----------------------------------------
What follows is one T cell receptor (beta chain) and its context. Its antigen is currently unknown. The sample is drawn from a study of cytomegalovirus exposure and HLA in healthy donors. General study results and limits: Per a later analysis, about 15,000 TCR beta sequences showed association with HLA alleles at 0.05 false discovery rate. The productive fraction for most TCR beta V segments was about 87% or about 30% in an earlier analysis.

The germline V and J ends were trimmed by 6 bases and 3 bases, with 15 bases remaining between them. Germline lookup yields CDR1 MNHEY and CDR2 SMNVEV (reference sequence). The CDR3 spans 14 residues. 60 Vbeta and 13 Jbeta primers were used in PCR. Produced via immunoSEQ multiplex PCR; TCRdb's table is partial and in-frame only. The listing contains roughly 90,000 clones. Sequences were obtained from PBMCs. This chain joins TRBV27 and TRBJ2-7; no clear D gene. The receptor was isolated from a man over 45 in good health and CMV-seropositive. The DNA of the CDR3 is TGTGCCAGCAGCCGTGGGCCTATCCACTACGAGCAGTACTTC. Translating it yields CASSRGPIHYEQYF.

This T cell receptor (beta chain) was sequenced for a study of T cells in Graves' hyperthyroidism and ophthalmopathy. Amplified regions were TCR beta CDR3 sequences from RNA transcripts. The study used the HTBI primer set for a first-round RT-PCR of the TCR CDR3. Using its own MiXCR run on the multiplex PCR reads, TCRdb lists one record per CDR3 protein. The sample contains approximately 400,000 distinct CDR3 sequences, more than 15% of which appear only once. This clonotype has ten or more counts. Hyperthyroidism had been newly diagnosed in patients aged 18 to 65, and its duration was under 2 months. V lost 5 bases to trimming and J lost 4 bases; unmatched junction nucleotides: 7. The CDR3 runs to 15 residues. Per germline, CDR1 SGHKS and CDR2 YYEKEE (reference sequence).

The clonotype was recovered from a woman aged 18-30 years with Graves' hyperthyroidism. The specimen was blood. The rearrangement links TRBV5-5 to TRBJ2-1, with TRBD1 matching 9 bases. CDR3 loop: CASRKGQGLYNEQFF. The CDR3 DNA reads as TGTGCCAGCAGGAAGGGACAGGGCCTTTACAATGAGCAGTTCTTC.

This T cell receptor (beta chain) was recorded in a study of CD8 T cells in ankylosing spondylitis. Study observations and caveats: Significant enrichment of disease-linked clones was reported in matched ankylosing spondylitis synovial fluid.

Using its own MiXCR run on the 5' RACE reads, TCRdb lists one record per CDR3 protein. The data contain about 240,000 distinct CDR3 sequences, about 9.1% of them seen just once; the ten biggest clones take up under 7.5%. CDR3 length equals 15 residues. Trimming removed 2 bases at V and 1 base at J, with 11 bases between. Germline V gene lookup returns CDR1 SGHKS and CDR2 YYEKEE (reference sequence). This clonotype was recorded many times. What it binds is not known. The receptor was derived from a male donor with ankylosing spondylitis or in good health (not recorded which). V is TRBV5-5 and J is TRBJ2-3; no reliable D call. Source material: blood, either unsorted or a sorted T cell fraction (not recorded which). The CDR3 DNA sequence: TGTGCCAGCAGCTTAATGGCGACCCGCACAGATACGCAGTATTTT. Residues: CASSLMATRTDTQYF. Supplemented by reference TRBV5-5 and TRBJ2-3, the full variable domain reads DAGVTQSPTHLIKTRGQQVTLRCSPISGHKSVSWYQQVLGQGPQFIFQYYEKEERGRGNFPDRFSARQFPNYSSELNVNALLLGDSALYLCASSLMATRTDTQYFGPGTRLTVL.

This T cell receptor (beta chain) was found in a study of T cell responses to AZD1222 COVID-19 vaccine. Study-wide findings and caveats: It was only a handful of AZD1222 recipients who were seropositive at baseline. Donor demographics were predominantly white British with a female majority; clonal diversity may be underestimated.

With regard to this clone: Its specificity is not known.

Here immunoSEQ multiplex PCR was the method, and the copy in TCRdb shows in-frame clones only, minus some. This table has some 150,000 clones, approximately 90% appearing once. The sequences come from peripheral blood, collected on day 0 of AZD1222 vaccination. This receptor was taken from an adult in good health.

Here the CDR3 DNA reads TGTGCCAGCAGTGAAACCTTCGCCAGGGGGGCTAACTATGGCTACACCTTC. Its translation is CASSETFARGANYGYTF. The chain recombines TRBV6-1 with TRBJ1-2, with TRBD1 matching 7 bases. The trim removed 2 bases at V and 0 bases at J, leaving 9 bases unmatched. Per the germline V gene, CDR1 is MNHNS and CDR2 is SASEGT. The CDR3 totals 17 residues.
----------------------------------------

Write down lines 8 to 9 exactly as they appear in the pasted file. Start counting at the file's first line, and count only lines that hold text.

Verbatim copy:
With regard to this clone: Its specificity is not known.

Here immunoSEQ multiplex PCR was the method, and the copy in TCRdb shows in-frame clones only, minus some. This table has some 150,000 clones, approximately 90% appearing once. The sequences come from peripheral blood, collected on day 0 of AZD1222 vaccination. This receptor was taken from an adult in good health.